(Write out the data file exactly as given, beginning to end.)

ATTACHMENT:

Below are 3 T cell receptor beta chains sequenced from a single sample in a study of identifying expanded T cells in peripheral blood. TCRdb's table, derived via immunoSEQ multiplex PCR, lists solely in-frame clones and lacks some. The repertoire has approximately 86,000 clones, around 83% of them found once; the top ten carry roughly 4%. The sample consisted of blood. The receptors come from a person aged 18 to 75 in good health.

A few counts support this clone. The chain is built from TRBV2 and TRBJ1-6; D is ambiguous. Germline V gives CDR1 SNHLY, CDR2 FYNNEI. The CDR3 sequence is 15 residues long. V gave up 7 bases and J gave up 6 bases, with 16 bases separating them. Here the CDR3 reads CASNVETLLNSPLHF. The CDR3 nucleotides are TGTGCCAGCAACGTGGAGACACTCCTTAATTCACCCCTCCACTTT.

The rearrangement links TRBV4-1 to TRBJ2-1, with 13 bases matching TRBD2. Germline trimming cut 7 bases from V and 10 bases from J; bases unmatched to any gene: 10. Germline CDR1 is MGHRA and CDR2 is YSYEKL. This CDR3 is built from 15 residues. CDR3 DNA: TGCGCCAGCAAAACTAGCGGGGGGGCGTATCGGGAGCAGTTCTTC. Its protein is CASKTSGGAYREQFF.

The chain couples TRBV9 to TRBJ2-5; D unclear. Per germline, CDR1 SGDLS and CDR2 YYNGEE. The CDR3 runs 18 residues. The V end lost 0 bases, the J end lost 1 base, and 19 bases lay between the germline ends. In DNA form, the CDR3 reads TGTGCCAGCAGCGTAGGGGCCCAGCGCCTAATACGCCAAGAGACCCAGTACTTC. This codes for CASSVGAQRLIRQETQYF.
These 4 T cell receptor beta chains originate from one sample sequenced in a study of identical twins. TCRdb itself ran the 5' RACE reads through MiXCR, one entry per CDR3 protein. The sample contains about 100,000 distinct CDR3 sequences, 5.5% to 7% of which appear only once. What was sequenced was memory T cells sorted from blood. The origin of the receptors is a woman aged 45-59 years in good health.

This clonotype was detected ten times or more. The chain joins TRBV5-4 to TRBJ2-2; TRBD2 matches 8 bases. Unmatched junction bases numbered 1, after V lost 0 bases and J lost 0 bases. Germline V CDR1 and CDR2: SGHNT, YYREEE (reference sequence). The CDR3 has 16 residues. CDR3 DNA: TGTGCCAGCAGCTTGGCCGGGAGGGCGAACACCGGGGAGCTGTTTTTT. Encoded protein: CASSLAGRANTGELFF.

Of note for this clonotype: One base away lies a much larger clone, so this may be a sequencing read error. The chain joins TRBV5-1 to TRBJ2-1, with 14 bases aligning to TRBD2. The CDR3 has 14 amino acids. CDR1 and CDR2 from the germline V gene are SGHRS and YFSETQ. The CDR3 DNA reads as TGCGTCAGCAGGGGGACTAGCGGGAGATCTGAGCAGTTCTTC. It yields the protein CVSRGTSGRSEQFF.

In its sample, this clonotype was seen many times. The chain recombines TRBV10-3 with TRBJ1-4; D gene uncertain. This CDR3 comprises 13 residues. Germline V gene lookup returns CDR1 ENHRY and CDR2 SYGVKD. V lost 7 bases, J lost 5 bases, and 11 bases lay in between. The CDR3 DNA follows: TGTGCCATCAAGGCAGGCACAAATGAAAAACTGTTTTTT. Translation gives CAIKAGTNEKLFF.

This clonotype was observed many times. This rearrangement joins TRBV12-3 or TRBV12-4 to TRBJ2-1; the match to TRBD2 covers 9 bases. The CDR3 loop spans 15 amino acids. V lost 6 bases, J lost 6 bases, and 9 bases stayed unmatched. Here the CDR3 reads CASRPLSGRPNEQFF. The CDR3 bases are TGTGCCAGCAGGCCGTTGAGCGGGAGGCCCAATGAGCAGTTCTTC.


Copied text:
Below are 3 T cell receptor beta chains sequenced from a single sample in a study of identifying expanded T cells in peripheral blood. TCRdb's table, derived via immunoSEQ multiplex PCR, lists solely in-frame clones and lacks some. The repertoire has approximately 86,000 clones, around 83% of them found once; the top ten carry roughly 4%. The sample consisted of blood. The receptors come from a person aged 18 to 75 in good health.

A few counts support this clone. The chain is built from TRBV2 and TRBJ1-6; D is ambiguous. Germline V gives CDR1 SNHLY, CDR2 FYNNEI. The CDR3 sequence is 15 residues long. V gave up 7 bases and J gave up 6 bases, with 16 bases separating them. Here the CDR3 reads CASNVETLLNSPLHF. The CDR3 nucleotides are TGTGCCAGCAACGTGGAGACACTCCTTAATTCACCCCTCCACTTT.

The rearrangement links TRBV4-1 to TRBJ2-1, with 13 bases matching TRBD2. Germline trimming cut 7 bases from V and 10 bases from J; bases unmatched to any gene: 10. Germline CDR1 is MGHRA and CDR2 is YSYEKL. This CDR3 is built from 15 residues. CDR3 DNA: TGCGCCAGCAAAACTAGCGGGGGGGCGTATCGGGAGCAGTTCTTC. Its protein is CASKTSGGAYREQFF.

The chain couples TRBV9 to TRBJ2-5; D unclear. Per germline, CDR1 SGDLS and CDR2 YYNGEE. The CDR3 runs 18 residues. The V end lost 0 bases, the J end lost 1 base, and 19 bases lay between the germline ends. In DNA form, the CDR3 reads TGTGCCAGCAGCGTAGGGGCCCAGCGCCTAATACGCCAAGAGACCCAGTACTTC. This codes for CASSVGAQRLIRQETQYF.
These 4 T cell receptor beta chains originate from one sample sequenced in a study of identical twins. TCRdb itself ran the 5' RACE reads through MiXCR, one entry per CDR3 protein. The sample contains about 100,000 distinct CDR3 sequences, 5.5% to 7% of which appear only once. What was sequenced was memory T cells sorted from blood. The origin of the receptors is a woman aged 45-59 years in good health.

This clonotype was detected ten times or more. The chain joins TRBV5-4 to TRBJ2-2; TRBD2 matches 8 bases. Unmatched junction bases numbered 1, after V lost 0 bases and J lost 0 bases. Germline V CDR1 and CDR2: SGHNT, YYREEE (reference sequence). The CDR3 has 16 residues. CDR3 DNA: TGTGCCAGCAGCTTGGCCGGGAGGGCGAACACCGGGGAGCTGTTTTTT. Encoded protein: CASSLAGRANTGELFF.

Of note for this clonotype: One base away lies a much larger clone, so this may be a sequencing read error. The chain joins TRBV5-1 to TRBJ2-1, with 14 bases aligning to TRBD2. The CDR3 has 14 amino acids. CDR1 and CDR2 from the germline V gene are SGHRS and YFSETQ. The CDR3 DNA reads as TGCGTCAGCAGGGGGACTAGCGGGAGATCTGAGCAGTTCTTC. It yields the protein CVSRGTSGRSEQFF.

In its sample, this clonotype was seen many times. The chain recombines TRBV10-3 with TRBJ1-4; D gene uncertain. This CDR3 comprises 13 residues. Germline V gene lookup returns CDR1 ENHRY and CDR2 SYGVKD. V lost 7 bases, J lost 5 bases, and 11 bases lay in between. The CDR3 DNA follows: TGTGCCATCAAGGCAGGCACAAATGAAAAACTGTTTTTT. Translation gives CAIKAGTNEKLFF.

This clonotype was observed many times. This rearrangement joins TRBV12-3 or TRBV12-4 to TRBJ2-1; the match to TRBD2 covers 9 bases. The CDR3 loop spans 15 amino acids. V lost 6 bases, J lost 6 bases, and 9 bases stayed unmatched. Here the CDR3 reads CASRPLSGRPNEQFF. The CDR3 bases are TGTGCCAGCAGGCCGTTGAGCGGGAGGCCCAATGAGCAGTTCTTC.